Modern fisheries management has often guided fishermen to select the large individuals of targeted stocks, either by using size-selective gear or releasing small individuals back to the water. The reasoning has been that this allows smaller, younger individuals to grow up to reproductive age, thereby sustaining the stock.

Recent research, however, shows that removing the larger, older individuals of a population may actually undermine stock replenishment. This appears especially to be the case for removal of larger, older females, which often produce significantly more offspring – and sometimes stronger offspring – than younger females do.

Some researchers have proposed the idea that maintaining old-growth age structure can be important for replenishing fished populations. It is termed the Big Old Fat Fecund Female Fish (BOFFFF) hypothesis. This month, MPA News briefly examines this hypothesis and what role marine reserves could play in maintaining old-growth age structure of fishery stocks.

Maternal variability and size-selective fishing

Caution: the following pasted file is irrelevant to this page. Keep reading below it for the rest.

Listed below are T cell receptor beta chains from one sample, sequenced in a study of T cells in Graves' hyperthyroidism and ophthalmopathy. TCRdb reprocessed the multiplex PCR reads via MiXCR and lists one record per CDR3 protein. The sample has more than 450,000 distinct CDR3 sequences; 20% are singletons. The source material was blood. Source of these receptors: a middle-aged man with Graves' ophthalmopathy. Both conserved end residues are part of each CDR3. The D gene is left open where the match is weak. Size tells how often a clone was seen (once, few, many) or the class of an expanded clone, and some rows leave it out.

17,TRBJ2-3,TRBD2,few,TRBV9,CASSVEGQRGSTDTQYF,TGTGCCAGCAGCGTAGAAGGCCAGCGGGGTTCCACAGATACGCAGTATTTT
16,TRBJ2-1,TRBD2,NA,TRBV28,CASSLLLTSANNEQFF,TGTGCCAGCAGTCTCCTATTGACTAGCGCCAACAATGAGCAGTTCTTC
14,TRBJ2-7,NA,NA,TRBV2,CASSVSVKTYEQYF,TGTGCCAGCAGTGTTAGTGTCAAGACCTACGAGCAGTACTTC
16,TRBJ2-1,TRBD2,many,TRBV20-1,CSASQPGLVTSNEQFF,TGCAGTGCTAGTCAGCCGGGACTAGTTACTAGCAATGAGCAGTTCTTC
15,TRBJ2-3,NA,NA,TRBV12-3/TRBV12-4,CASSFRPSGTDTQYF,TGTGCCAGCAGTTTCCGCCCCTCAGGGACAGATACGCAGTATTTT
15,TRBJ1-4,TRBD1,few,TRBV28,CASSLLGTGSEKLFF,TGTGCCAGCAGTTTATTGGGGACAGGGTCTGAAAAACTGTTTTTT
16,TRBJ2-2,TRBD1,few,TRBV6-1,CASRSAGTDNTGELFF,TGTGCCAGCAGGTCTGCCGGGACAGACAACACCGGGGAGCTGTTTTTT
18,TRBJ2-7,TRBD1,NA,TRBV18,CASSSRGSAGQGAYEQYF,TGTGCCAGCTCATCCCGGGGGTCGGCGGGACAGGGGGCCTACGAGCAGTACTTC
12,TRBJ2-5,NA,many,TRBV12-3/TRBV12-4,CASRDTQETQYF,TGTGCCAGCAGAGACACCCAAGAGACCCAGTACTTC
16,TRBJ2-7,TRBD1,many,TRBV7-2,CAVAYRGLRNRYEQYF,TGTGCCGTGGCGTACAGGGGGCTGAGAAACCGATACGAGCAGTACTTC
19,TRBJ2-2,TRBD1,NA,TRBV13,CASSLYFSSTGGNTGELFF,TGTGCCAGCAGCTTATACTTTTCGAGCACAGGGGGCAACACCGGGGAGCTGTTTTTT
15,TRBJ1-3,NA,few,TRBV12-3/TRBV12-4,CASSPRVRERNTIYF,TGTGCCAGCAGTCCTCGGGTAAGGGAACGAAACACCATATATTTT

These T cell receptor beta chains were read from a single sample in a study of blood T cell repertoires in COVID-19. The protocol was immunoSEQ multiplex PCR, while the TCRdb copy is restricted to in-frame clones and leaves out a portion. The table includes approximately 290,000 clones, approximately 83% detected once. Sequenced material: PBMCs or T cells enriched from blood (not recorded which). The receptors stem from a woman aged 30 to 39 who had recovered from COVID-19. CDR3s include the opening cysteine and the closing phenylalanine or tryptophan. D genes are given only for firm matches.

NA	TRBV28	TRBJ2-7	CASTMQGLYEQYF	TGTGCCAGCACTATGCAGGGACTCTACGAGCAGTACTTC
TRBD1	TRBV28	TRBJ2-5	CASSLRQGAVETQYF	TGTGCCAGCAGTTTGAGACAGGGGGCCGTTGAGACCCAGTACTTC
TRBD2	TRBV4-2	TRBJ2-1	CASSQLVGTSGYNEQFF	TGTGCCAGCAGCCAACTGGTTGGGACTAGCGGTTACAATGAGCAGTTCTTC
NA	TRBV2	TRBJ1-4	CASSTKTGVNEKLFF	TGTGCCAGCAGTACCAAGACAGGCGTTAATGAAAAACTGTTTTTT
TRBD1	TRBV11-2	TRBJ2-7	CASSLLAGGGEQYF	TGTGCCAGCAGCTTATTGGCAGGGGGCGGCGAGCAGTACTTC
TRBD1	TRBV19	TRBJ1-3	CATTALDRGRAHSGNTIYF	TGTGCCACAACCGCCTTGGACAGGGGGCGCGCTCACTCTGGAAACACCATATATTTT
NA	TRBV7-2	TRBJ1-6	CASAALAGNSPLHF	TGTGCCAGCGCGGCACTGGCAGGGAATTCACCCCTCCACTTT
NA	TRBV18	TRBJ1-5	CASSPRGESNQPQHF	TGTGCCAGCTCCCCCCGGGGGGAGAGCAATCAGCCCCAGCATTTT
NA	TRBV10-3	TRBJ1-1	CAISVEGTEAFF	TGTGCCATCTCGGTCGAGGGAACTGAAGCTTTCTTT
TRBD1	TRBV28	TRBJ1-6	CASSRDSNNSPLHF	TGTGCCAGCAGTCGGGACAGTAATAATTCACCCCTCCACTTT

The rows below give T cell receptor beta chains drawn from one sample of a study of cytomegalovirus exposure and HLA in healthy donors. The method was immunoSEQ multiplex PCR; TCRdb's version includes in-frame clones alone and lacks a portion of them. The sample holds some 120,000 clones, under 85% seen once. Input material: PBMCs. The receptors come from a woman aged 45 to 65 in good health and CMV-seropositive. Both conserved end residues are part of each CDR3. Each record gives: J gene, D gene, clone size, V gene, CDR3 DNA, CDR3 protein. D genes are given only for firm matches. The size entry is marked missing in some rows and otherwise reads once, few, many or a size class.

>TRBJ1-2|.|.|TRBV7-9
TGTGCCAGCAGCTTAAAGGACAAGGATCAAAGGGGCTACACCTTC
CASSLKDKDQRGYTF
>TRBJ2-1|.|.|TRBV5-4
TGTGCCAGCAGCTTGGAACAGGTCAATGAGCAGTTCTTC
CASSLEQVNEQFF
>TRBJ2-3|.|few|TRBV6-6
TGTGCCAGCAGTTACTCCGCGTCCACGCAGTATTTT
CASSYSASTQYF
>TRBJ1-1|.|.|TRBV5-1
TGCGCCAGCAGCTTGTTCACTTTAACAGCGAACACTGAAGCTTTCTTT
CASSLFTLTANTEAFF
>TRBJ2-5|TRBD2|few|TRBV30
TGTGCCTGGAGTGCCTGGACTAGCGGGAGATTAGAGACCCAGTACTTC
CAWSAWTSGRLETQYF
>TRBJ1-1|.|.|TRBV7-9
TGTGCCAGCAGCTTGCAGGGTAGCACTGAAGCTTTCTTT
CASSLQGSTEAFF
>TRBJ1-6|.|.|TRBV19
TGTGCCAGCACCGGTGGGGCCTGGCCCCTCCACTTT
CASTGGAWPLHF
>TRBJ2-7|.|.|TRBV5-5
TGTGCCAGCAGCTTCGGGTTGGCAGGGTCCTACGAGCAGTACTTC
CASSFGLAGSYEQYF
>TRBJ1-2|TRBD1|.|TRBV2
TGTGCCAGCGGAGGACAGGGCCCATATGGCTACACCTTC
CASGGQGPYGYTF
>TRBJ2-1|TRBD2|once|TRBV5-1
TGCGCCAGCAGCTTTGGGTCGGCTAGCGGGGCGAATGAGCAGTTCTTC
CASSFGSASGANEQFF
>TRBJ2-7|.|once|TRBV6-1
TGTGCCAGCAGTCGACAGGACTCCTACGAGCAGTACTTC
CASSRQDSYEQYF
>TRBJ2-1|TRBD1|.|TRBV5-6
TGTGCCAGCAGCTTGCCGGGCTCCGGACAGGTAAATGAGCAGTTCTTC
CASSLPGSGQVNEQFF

The BOFFFF hypothesis arose largely from the recent work of biologists Alan Longhurst on population structure of Atlantic cod and Steven Berkeley on maternal effects in Pacific rockfishes. The hypothesis is based on documented cases of older, larger female fish producing more young per year – often exponentially more – than younger females. The larvae of these older females may also be larger, with greater fat reserves that can aid growth and survival. In several species of rockfish, for example, larvae from older females both grow faster and survive starvation longer than larvae from younger fish. (Rockfish birth their young as larvae, with attached egg yolks; the yolks’ oil serves as the fat reserve.) Older females can also have earlier and/or longer spawning seasons than younger, smaller females, and the fact of their longer lives may allow them to outlive periods of low larval recruitment. See the box at the end of this article for more information on several BOFFFF-related studies.